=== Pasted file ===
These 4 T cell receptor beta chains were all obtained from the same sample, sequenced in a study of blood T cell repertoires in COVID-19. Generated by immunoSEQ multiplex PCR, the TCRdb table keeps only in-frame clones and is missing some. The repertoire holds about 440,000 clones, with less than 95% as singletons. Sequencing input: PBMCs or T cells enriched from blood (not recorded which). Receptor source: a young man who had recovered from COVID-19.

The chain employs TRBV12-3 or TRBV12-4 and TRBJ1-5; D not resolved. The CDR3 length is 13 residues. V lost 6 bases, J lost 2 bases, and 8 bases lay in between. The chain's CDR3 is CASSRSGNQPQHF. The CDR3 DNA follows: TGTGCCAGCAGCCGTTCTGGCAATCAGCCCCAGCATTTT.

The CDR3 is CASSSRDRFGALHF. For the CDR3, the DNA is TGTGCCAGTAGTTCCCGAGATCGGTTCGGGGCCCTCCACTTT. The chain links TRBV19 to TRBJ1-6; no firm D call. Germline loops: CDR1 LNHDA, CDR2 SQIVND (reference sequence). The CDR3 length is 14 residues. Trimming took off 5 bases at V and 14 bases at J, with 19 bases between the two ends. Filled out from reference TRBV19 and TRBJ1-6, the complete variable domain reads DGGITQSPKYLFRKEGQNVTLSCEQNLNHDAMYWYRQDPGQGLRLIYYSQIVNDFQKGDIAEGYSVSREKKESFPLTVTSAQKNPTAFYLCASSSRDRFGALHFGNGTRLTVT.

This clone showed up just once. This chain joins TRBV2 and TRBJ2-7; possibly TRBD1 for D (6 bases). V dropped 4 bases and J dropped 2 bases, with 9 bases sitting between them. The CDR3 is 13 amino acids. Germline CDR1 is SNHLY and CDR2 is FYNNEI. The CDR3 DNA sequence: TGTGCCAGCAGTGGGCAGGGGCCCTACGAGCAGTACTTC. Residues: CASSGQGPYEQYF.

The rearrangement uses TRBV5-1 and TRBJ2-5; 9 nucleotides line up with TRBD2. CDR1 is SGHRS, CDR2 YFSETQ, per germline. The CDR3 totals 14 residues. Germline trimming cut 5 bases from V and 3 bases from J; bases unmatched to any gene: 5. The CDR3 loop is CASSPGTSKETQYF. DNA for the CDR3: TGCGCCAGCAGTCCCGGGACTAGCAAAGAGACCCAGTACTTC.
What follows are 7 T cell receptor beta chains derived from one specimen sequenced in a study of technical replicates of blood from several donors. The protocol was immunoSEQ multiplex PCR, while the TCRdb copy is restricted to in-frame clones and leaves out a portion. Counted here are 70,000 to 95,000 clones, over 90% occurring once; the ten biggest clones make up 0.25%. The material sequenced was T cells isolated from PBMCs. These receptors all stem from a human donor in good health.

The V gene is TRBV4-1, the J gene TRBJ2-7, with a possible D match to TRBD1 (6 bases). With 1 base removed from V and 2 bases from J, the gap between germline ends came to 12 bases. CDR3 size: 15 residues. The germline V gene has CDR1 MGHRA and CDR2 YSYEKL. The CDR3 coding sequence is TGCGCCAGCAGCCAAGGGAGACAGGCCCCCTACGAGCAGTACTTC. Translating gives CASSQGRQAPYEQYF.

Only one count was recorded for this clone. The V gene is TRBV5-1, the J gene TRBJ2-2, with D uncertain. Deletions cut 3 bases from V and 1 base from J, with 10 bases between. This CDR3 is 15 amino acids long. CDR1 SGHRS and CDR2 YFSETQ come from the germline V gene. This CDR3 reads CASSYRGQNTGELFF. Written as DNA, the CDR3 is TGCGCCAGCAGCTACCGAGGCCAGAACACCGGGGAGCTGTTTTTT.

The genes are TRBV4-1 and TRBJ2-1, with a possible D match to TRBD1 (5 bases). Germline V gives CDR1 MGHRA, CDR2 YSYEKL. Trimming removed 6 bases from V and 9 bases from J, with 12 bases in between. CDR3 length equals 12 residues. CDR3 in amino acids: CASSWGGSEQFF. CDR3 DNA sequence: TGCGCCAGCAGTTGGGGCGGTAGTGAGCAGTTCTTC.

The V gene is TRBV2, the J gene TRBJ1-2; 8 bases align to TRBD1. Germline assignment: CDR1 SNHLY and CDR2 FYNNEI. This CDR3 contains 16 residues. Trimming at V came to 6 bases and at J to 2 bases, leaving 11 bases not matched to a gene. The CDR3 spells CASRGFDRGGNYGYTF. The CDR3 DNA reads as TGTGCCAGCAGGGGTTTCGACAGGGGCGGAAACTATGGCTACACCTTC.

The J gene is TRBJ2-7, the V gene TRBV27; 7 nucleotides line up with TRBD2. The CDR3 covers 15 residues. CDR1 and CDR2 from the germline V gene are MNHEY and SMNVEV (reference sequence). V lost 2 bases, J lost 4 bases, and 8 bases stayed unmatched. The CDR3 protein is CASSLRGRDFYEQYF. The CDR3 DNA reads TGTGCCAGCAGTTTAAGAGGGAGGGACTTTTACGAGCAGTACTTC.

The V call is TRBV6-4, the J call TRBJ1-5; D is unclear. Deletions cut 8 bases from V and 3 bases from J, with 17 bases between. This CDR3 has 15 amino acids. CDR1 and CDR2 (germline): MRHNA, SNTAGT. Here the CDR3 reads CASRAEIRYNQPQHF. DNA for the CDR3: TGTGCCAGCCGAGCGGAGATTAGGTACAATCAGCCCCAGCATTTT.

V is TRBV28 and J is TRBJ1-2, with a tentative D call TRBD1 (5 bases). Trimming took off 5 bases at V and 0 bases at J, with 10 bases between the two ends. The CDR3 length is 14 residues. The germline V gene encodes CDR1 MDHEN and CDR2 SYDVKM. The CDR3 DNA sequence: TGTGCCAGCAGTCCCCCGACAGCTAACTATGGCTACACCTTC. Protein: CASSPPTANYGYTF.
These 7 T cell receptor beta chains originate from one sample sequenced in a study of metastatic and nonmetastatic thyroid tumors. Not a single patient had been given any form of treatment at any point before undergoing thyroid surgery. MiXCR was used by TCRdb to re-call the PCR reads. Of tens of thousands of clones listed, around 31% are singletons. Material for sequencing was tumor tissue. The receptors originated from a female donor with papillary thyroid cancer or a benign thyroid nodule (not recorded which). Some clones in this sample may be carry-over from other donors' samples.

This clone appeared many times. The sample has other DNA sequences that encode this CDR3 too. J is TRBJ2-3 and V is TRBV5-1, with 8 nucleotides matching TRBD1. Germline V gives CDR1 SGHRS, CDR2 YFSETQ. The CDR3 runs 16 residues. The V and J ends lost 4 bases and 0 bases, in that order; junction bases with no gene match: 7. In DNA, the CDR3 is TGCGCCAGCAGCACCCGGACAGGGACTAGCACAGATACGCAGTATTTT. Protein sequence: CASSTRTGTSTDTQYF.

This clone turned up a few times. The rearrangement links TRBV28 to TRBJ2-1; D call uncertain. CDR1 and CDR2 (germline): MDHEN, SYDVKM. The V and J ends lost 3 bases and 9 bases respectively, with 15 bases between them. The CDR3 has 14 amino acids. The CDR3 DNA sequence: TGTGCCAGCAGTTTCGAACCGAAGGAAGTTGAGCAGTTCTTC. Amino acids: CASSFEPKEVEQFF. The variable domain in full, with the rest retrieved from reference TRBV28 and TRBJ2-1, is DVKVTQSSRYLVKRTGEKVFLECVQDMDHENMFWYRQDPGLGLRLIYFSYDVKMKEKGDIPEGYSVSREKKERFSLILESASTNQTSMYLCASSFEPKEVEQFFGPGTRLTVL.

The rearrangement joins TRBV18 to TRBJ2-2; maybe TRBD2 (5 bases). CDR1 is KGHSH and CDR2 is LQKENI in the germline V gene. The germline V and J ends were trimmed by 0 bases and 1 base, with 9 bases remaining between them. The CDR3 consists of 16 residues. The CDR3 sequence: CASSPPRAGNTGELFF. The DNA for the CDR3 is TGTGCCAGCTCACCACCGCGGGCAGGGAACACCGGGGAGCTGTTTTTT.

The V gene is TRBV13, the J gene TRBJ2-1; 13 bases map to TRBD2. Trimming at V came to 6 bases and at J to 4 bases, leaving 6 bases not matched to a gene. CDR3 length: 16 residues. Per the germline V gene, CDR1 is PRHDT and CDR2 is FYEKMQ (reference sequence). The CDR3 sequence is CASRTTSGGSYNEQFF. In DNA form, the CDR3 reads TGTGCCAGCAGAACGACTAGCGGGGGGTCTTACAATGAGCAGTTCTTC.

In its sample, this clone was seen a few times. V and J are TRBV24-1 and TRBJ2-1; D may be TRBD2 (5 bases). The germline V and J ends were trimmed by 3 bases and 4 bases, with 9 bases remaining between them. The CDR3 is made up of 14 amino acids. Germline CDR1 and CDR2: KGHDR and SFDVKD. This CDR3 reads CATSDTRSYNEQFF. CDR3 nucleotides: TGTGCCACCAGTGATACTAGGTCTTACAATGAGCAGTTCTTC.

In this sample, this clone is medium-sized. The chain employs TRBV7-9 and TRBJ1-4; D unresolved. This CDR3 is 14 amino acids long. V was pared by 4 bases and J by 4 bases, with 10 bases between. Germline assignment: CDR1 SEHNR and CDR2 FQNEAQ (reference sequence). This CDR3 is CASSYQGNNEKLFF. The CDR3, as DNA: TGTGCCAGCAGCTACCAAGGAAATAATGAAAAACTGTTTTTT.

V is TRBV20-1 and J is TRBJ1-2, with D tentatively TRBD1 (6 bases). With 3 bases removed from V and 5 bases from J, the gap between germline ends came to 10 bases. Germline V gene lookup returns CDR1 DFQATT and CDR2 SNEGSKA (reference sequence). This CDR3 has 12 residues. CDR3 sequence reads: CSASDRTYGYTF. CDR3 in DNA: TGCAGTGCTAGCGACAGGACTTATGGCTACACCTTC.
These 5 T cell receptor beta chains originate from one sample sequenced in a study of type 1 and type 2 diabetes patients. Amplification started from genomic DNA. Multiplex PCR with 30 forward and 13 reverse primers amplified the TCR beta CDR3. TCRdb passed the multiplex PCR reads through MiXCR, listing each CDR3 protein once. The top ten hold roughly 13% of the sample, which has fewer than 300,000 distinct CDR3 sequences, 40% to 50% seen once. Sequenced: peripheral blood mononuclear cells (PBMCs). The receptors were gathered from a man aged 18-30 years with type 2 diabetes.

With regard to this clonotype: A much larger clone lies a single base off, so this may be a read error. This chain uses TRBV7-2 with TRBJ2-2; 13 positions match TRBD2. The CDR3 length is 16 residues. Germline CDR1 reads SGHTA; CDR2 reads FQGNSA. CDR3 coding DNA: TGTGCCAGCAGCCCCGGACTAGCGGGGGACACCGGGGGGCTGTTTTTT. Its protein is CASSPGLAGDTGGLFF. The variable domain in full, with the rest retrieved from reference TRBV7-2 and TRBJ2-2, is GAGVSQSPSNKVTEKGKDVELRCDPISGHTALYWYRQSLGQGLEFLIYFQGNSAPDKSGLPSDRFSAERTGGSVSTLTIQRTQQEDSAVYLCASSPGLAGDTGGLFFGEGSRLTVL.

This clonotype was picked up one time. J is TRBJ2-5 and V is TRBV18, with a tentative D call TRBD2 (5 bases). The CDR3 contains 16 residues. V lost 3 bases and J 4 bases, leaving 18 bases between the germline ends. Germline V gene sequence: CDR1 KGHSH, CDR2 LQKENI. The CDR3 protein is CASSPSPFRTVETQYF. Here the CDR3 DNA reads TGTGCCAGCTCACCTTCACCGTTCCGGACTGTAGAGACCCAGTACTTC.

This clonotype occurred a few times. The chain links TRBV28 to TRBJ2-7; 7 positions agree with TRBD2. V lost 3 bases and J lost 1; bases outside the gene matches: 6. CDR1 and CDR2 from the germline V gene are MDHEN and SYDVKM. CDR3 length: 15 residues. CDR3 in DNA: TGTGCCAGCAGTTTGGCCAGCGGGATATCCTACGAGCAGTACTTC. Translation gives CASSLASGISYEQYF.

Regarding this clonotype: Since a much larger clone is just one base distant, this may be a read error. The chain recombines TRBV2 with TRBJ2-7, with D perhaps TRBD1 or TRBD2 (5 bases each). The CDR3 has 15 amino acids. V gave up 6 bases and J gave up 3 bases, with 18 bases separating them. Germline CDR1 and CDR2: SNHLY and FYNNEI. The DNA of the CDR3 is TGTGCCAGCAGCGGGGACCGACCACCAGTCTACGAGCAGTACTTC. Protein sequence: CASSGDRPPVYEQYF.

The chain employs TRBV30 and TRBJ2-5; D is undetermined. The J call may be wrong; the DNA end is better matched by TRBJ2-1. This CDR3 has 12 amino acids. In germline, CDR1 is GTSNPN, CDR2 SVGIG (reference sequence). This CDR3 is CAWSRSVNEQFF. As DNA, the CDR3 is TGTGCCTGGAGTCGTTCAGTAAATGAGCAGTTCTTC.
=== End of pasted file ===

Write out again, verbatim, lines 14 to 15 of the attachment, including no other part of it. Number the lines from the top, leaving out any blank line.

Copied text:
These 7 T cell receptor beta chains originate from one sample sequenced in a study of metastatic and nonmetastatic thyroid tumors. Not a single patient had been given any form of treatment at any point before undergoing thyroid surgery. MiXCR was used by TCRdb to re-call the PCR reads. Of tens of thousands of clones listed, around 31% are singletons. Material for sequencing was tumor tissue. The receptors originated from a female donor with papillary thyroid cancer or a benign thyroid nodule (not recorded which). Some clones in this sample may be carry-over from other donors' samples.

This clone appeared many times. The sample has other DNA sequences that encode this CDR3 too. J is TRBJ2-3 and V is TRBV5-1, with 8 nucleotides matching TRBD1. Germline V gives CDR1 SGHRS, CDR2 YFSETQ. The CDR3 runs 16 residues. The V and J ends lost 4 bases and 0 bases, in that order; junction bases with no gene match: 7. In DNA, the CDR3 is TGCGCCAGCAGCACCCGGACAGGGACTAGCACAGATACGCAGTATTTT. Protein sequence: CASSTRTGTSTDTQYF.